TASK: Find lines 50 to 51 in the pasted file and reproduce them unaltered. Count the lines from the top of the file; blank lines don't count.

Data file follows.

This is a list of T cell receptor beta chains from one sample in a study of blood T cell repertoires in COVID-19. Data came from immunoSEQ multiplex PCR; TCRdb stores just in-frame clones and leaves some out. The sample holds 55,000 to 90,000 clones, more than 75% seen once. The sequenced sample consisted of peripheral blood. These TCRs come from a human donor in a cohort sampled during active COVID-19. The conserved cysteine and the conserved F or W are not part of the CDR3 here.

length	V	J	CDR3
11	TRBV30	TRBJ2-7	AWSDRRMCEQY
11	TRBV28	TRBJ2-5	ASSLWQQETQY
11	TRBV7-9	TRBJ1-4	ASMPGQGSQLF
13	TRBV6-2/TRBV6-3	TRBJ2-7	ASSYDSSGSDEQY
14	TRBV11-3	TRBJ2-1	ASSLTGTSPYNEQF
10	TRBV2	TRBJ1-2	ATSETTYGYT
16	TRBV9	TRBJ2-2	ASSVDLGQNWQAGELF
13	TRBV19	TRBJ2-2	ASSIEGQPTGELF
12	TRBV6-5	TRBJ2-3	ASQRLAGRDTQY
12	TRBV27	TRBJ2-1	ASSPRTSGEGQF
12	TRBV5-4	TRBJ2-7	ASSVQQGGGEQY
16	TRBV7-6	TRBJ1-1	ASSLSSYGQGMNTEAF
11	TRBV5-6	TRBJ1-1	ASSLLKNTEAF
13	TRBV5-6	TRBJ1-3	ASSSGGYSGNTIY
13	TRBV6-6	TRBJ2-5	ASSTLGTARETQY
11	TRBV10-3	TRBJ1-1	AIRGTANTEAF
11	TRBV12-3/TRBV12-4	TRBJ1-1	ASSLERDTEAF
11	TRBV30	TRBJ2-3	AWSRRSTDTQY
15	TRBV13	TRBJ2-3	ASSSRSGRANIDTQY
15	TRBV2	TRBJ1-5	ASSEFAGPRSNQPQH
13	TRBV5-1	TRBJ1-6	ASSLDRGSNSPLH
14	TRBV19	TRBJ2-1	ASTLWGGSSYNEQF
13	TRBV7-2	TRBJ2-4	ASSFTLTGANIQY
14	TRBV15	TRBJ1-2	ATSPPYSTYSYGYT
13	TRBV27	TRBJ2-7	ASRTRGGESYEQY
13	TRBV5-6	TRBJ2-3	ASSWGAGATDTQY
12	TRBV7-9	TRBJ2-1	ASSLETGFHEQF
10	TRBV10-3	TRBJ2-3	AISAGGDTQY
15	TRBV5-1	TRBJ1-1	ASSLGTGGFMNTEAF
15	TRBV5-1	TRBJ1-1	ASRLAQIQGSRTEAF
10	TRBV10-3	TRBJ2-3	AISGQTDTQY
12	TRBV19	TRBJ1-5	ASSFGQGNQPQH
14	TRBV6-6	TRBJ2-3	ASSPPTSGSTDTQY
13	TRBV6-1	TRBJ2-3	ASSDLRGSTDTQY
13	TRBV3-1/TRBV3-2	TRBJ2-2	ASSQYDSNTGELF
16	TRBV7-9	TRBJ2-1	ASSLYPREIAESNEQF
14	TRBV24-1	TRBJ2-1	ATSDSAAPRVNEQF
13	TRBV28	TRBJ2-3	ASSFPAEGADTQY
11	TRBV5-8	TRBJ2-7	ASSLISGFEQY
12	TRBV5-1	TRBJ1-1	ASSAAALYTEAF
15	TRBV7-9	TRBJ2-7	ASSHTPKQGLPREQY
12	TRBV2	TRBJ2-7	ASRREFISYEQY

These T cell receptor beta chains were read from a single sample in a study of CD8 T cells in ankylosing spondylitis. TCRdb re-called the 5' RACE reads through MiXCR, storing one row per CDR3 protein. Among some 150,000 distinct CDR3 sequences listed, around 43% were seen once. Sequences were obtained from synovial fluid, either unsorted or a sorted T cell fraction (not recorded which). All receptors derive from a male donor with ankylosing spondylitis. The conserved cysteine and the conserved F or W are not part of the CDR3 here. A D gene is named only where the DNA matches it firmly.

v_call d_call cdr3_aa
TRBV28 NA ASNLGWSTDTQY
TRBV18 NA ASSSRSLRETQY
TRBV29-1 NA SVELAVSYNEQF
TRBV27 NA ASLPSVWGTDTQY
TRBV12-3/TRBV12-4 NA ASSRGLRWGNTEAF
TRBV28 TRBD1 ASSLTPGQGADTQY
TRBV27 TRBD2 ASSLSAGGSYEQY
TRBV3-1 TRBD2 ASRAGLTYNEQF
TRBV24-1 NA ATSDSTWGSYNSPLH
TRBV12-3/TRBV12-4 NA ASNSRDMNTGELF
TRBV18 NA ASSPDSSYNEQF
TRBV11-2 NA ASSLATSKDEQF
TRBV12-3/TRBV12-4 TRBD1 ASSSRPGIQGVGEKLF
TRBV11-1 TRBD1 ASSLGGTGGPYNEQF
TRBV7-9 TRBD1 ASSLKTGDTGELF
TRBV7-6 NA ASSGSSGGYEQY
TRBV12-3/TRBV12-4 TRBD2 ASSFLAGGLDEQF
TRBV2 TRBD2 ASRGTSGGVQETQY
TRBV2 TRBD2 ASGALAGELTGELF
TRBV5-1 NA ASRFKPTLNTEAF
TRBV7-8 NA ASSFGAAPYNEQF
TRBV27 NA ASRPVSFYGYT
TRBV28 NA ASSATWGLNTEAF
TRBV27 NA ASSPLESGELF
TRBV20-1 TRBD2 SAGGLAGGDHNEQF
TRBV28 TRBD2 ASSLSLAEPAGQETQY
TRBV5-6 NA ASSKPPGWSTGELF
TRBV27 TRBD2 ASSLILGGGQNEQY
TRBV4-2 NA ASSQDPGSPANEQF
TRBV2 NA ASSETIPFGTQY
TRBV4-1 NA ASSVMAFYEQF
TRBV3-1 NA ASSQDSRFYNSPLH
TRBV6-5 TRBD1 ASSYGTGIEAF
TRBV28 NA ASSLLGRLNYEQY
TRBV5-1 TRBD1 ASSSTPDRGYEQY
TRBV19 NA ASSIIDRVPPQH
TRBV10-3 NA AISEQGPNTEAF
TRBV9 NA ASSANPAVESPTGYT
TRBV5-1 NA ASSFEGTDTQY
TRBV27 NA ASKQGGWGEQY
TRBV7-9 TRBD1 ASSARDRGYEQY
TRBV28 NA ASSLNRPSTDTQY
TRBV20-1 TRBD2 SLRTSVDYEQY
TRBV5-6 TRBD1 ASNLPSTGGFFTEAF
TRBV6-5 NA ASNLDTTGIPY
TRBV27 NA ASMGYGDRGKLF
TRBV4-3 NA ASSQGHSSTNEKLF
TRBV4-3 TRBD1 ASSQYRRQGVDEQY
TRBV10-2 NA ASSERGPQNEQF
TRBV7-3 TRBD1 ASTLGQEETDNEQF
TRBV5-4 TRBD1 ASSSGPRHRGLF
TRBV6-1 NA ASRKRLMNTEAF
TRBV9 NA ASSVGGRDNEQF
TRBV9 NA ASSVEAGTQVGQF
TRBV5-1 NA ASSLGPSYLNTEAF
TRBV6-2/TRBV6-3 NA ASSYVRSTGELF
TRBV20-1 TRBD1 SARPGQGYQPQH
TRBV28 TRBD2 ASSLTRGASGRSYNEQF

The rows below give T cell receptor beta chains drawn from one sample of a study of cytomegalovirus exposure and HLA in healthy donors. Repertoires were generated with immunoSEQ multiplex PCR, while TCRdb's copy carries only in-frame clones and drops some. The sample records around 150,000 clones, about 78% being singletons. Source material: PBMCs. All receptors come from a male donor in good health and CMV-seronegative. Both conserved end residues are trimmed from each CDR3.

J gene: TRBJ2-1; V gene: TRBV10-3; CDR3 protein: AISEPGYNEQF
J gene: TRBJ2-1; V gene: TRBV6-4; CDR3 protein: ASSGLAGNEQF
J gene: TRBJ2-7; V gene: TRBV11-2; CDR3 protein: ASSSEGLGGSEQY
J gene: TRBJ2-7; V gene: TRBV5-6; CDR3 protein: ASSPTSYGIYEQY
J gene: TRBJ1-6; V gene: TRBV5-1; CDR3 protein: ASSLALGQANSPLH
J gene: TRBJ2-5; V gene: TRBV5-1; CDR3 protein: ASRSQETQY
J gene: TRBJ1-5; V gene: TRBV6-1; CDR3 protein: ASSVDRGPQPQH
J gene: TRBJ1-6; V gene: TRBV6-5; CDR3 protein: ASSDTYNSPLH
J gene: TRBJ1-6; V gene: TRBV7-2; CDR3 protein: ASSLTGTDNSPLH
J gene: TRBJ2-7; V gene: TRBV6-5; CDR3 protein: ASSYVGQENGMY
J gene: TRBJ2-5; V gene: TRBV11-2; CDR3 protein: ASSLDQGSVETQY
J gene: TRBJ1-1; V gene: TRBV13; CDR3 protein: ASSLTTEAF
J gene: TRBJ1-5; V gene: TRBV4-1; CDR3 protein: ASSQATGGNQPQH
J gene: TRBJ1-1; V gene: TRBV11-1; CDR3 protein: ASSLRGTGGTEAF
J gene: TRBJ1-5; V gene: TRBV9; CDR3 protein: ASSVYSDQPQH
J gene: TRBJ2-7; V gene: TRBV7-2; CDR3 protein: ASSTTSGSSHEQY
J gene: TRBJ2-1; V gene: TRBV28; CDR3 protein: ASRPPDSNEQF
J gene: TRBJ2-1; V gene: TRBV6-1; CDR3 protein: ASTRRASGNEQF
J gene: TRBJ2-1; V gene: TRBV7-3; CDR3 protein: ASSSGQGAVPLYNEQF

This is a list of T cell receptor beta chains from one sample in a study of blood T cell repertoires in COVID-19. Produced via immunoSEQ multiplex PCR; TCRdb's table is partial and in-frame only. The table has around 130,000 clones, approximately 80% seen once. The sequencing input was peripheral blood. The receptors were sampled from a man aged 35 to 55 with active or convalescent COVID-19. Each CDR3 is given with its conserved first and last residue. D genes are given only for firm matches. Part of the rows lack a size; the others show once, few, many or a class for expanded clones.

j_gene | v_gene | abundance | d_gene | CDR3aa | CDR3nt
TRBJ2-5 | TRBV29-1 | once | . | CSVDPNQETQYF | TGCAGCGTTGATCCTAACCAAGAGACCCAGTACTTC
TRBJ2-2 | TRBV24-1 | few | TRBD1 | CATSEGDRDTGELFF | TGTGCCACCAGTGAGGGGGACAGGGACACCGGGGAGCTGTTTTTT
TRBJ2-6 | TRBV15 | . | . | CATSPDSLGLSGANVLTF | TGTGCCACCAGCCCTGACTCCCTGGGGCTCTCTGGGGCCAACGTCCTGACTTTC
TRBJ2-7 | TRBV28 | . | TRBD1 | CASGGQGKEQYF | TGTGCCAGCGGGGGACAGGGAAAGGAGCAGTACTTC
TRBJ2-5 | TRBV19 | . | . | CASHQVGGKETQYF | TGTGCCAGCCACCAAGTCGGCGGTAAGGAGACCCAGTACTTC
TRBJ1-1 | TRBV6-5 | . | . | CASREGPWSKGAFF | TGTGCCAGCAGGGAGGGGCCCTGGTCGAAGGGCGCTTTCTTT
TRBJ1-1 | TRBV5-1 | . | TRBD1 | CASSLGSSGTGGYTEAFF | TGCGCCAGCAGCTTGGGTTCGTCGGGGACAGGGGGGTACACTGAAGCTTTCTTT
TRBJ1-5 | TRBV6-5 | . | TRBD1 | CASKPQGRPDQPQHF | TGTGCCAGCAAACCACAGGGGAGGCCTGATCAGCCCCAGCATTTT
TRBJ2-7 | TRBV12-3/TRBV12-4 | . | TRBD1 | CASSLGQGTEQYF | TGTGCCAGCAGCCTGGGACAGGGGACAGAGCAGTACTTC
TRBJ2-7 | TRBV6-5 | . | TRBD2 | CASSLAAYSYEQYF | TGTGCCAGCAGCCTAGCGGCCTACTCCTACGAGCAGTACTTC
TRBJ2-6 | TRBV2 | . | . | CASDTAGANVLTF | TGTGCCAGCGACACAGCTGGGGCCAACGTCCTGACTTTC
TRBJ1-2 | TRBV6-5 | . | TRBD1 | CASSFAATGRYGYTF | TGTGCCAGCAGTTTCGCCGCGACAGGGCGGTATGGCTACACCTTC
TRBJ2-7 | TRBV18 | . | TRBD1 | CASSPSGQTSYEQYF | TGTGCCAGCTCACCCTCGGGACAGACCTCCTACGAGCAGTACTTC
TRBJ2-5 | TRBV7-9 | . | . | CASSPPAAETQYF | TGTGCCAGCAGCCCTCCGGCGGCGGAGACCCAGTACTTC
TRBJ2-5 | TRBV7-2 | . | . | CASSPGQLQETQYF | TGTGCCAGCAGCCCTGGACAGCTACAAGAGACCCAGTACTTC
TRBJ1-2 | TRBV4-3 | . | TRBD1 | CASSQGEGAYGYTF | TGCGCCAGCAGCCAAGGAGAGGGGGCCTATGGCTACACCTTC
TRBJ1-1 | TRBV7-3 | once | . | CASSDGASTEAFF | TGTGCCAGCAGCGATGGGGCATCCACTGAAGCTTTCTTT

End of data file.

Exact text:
TRBV27 NA ASLPSVWGTDTQY
TRBV12-3/TRBV12-4 NA ASSRGLRWGNTEAF